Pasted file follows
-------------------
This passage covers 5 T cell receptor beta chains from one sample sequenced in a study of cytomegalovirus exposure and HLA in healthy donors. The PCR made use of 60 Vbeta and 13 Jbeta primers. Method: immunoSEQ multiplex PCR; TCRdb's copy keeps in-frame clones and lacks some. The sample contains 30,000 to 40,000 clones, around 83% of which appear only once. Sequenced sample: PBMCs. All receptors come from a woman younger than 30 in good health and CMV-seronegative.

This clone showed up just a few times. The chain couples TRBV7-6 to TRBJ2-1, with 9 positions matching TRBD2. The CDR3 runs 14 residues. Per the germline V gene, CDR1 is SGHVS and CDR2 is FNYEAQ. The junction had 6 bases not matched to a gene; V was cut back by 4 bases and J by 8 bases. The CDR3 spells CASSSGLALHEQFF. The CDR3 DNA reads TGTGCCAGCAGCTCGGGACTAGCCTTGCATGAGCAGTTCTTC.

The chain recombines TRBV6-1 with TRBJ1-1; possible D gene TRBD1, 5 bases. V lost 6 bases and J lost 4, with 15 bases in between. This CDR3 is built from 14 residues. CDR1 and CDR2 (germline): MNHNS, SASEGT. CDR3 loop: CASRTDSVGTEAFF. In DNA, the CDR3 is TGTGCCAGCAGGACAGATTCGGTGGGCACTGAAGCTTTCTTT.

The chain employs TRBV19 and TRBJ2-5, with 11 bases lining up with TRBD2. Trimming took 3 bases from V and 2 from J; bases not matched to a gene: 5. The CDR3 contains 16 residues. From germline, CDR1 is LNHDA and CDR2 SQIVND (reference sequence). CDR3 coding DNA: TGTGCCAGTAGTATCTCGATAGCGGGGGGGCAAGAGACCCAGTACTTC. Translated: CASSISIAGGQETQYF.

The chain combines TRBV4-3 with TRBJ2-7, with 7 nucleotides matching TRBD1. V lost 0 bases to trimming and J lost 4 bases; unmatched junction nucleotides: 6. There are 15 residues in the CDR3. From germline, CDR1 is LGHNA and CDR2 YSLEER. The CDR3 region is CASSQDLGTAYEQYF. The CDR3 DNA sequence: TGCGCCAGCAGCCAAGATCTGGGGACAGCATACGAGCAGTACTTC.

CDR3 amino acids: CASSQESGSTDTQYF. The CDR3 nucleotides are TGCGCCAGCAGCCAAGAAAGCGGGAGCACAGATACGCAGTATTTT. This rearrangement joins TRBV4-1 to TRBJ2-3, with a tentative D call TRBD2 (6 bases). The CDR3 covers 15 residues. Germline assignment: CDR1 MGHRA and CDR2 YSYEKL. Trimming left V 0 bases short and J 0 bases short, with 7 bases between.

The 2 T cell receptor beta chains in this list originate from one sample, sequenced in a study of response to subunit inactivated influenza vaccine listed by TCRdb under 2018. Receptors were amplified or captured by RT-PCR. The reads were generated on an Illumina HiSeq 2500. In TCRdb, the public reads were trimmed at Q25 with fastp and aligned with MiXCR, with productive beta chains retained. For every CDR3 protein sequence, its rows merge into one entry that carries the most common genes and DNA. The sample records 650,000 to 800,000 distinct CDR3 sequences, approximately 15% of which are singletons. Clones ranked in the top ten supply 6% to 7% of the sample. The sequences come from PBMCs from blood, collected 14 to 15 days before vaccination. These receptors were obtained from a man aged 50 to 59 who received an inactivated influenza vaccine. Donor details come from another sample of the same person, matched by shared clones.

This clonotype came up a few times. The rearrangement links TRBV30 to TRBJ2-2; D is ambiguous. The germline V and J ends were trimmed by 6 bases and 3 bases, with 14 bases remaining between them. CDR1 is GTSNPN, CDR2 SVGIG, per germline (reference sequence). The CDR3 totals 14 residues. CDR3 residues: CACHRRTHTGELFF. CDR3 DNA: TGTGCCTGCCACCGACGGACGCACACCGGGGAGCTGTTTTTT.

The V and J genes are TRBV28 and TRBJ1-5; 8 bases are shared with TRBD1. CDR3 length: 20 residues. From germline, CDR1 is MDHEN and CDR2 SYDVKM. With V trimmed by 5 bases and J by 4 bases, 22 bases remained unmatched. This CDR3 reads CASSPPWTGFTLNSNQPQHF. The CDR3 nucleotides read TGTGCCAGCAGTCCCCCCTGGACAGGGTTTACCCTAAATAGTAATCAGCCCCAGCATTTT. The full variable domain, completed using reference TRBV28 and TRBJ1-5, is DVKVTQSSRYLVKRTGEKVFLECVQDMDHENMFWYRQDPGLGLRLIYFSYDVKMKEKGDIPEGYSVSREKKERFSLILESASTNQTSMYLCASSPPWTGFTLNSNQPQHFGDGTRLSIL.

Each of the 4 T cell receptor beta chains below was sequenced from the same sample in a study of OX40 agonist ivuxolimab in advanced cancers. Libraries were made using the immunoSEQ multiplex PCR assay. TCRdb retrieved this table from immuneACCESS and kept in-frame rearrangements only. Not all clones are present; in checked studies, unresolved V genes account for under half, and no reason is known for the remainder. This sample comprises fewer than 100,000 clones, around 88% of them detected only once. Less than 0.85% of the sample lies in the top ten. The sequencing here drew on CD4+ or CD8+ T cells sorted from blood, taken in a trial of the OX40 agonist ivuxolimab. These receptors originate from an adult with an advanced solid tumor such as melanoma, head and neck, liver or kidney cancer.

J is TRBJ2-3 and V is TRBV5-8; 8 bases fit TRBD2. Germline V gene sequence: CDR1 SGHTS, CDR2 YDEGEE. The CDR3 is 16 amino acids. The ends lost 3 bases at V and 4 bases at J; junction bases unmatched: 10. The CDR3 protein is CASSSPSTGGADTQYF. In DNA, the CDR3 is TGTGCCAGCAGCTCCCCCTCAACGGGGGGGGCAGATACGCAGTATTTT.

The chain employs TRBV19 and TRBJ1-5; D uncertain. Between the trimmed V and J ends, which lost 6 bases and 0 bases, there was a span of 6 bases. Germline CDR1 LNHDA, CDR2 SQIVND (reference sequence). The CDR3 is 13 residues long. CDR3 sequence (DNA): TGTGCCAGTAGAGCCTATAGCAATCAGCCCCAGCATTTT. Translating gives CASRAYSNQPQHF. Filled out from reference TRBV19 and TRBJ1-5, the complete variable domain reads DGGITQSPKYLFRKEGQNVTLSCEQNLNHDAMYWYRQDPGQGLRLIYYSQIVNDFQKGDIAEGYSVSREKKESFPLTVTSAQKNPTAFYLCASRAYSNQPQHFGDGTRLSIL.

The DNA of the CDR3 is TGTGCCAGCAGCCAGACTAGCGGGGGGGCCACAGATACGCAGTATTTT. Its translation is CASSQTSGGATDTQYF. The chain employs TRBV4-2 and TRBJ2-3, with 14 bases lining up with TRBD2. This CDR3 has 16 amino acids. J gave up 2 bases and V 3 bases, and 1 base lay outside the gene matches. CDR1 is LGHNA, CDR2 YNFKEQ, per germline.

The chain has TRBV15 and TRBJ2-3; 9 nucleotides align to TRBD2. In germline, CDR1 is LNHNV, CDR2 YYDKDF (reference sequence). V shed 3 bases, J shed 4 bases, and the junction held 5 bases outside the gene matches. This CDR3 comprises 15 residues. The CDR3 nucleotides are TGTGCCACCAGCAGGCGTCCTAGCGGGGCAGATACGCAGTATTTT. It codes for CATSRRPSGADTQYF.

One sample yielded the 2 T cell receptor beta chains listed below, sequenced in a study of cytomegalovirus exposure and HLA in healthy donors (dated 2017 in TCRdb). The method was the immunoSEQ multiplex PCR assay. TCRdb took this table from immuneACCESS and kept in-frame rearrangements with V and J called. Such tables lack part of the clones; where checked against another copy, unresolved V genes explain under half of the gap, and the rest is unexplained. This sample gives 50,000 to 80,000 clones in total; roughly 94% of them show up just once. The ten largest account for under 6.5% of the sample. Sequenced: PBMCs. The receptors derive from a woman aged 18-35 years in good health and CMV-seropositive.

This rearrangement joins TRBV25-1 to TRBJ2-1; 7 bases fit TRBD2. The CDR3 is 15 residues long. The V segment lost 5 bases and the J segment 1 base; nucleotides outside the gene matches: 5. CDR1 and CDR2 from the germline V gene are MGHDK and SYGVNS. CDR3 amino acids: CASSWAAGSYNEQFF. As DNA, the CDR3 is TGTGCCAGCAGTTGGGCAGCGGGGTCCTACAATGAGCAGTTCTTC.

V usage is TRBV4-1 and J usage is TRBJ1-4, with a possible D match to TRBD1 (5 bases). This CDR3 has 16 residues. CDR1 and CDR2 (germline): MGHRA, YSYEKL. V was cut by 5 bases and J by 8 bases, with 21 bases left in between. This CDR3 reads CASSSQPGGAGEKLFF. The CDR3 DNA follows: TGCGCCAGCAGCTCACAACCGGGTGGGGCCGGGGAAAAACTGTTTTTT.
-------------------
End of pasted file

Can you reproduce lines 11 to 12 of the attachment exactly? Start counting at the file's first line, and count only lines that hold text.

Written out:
J is TRBJ2-3 and V is TRBV5-8; 8 bases fit TRBD2. Germline V gene sequence: CDR1 SGHTS, CDR2 YDEGEE. The CDR3 is 16 amino acids. The ends lost 3 bases at V and 4 bases at J; junction bases unmatched: 10. The CDR3 protein is CASSSPSTGGADTQYF. In DNA, the CDR3 is TGTGCCAGCAGCTCCCCCTCAACGGGGGGGGCAGATACGCAGTATTTT.

The chain employs TRBV19 and TRBJ1-5; D uncertain. Between the trimmed V and J ends, which lost 6 bases and 0 bases, there was a span of 6 bases. Germline CDR1 LNHDA, CDR2 SQIVND (reference sequence). The CDR3 is 13 residues long. CDR3 sequence (DNA): TGTGCCAGTAGAGCCTATAGCAATCAGCCCCAGCATTTT. Translating gives CASRAYSNQPQHF. Filled out from reference TRBV19 and TRBJ1-5, the complete variable domain reads DGGITQSPKYLFRKEGQNVTLSCEQNLNHDAMYWYRQDPGQGLRLIYYSQIVNDFQKGDIAEGYSVSREKKESFPLTVTSAQKNPTAFYLCASRAYSNQPQHFGDGTRLSIL.